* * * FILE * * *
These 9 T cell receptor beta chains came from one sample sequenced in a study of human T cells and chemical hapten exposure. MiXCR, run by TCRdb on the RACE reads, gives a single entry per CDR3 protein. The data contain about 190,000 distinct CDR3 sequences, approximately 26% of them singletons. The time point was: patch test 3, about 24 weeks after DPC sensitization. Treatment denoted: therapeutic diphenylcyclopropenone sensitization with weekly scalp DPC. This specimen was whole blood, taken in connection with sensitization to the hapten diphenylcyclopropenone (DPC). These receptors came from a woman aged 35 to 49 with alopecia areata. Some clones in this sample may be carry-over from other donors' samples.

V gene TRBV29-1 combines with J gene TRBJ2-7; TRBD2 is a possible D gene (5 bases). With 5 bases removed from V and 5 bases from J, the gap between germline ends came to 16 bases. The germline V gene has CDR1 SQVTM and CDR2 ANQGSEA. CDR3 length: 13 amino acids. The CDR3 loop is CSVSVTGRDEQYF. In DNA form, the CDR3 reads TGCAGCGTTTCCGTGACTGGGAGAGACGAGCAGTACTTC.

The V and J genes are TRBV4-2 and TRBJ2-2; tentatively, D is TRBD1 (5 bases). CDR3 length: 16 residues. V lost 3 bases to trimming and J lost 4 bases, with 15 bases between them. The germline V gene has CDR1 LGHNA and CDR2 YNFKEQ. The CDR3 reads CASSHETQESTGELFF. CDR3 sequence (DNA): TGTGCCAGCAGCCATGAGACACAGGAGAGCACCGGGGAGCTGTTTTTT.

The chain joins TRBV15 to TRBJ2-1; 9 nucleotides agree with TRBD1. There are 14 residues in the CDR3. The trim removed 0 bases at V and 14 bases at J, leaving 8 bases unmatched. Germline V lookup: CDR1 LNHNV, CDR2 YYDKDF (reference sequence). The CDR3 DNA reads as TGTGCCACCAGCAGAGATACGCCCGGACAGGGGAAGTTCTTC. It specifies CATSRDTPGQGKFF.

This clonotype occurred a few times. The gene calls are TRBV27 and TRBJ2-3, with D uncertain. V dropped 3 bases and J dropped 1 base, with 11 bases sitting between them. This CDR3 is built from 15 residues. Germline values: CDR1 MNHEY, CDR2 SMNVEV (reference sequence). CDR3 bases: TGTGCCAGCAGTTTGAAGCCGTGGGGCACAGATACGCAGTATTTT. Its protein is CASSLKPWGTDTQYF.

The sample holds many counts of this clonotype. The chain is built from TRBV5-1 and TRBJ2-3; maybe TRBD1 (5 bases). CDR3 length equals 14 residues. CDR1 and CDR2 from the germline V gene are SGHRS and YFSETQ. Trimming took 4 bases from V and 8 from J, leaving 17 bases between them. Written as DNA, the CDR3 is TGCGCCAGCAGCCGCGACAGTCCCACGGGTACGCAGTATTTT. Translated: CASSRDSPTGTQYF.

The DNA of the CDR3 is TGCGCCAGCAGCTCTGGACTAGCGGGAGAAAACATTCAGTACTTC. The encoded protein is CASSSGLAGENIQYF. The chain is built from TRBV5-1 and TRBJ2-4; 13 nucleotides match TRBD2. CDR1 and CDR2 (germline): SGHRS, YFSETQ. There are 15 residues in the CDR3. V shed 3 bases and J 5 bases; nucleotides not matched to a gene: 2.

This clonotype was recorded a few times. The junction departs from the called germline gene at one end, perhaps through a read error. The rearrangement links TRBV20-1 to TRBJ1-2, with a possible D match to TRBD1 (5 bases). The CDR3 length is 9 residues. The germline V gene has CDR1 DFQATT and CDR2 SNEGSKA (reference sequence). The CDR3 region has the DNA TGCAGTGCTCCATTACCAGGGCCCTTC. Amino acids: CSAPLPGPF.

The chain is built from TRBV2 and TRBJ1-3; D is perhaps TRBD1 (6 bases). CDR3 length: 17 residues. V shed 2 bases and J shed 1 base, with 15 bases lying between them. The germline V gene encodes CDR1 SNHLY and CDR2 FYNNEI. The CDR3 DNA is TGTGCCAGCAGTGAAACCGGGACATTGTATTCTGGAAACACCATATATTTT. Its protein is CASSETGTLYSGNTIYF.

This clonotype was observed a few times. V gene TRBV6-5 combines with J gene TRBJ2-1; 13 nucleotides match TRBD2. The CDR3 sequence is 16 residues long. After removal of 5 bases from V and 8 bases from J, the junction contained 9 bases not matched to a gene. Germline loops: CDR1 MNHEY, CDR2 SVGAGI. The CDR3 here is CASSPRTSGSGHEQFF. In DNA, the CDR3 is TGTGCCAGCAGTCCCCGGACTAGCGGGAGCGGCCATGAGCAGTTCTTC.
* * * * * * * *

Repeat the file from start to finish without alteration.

These 9 T cell receptor beta chains came from one sample sequenced in a study of human T cells and chemical hapten exposure. MiXCR, run by TCRdb on the RACE reads, gives a single entry per CDR3 protein. The data contain about 190,000 distinct CDR3 sequences, approximately 26% of them singletons. The time point was: patch test 3, about 24 weeks after DPC sensitization. Treatment denoted: therapeutic diphenylcyclopropenone sensitization with weekly scalp DPC. This specimen was whole blood, taken in connection with sensitization to the hapten diphenylcyclopropenone (DPC). These receptors came from a woman aged 35 to 49 with alopecia areata. Some clones in this sample may be carry-over from other donors' samples.

V gene TRBV29-1 combines with J gene TRBJ2-7; TRBD2 is a possible D gene (5 bases). With 5 bases removed from V and 5 bases from J, the gap between germline ends came to 16 bases. The germline V gene has CDR1 SQVTM and CDR2 ANQGSEA. CDR3 length: 13 amino acids. The CDR3 loop is CSVSVTGRDEQYF. In DNA form, the CDR3 reads TGCAGCGTTTCCGTGACTGGGAGAGACGAGCAGTACTTC.

The V and J genes are TRBV4-2 and TRBJ2-2; tentatively, D is TRBD1 (5 bases). CDR3 length: 16 residues. V lost 3 bases to trimming and J lost 4 bases, with 15 bases between them. The germline V gene has CDR1 LGHNA and CDR2 YNFKEQ. The CDR3 reads CASSHETQESTGELFF. CDR3 sequence (DNA): TGTGCCAGCAGCCATGAGACACAGGAGAGCACCGGGGAGCTGTTTTTT.

The chain joins TRBV15 to TRBJ2-1; 9 nucleotides agree with TRBD1. There are 14 residues in the CDR3. The trim removed 0 bases at V and 14 bases at J, leaving 8 bases unmatched. Germline V lookup: CDR1 LNHNV, CDR2 YYDKDF (reference sequence). The CDR3 DNA reads as TGTGCCACCAGCAGAGATACGCCCGGACAGGGGAAGTTCTTC. It specifies CATSRDTPGQGKFF.

This clonotype occurred a few times. The gene calls are TRBV27 and TRBJ2-3, with D uncertain. V dropped 3 bases and J dropped 1 base, with 11 bases sitting between them. This CDR3 is built from 15 residues. Germline values: CDR1 MNHEY, CDR2 SMNVEV (reference sequence). CDR3 bases: TGTGCCAGCAGTTTGAAGCCGTGGGGCACAGATACGCAGTATTTT. Its protein is CASSLKPWGTDTQYF.

The sample holds many counts of this clonotype. The chain is built from TRBV5-1 and TRBJ2-3; maybe TRBD1 (5 bases). CDR3 length equals 14 residues. CDR1 and CDR2 from the germline V gene are SGHRS and YFSETQ. Trimming took 4 bases from V and 8 from J, leaving 17 bases between them. Written as DNA, the CDR3 is TGCGCCAGCAGCCGCGACAGTCCCACGGGTACGCAGTATTTT. Translated: CASSRDSPTGTQYF.

The DNA of the CDR3 is TGCGCCAGCAGCTCTGGACTAGCGGGAGAAAACATTCAGTACTTC. The encoded protein is CASSSGLAGENIQYF. The chain is built from TRBV5-1 and TRBJ2-4; 13 nucleotides match TRBD2. CDR1 and CDR2 (germline): SGHRS, YFSETQ. There are 15 residues in the CDR3. V shed 3 bases and J 5 bases; nucleotides not matched to a gene: 2.

This clonotype was recorded a few times. The junction departs from the called germline gene at one end, perhaps through a read error. The rearrangement links TRBV20-1 to TRBJ1-2, with a possible D match to TRBD1 (5 bases). The CDR3 length is 9 residues. The germline V gene has CDR1 DFQATT and CDR2 SNEGSKA (reference sequence). The CDR3 region has the DNA TGCAGTGCTCCATTACCAGGGCCCTTC. Amino acids: CSAPLPGPF.

The chain is built from TRBV2 and TRBJ1-3; D is perhaps TRBD1 (6 bases). CDR3 length: 17 residues. V shed 2 bases and J shed 1 base, with 15 bases lying between them. The germline V gene encodes CDR1 SNHLY and CDR2 FYNNEI. The CDR3 DNA is TGTGCCAGCAGTGAAACCGGGACATTGTATTCTGGAAACACCATATATTTT. Its protein is CASSETGTLYSGNTIYF.

This clonotype was observed a few times. V gene TRBV6-5 combines with J gene TRBJ2-1; 13 nucleotides match TRBD2. The CDR3 sequence is 16 residues long. After removal of 5 bases from V and 8 bases from J, the junction contained 9 bases not matched to a gene. Germline loops: CDR1 MNHEY, CDR2 SVGAGI. The CDR3 here is CASSPRTSGSGHEQFF. In DNA, the CDR3 is TGTGCCAGCAGTCCCCGGACTAGCGGGAGCGGCCATGAGCAGTTCTTC.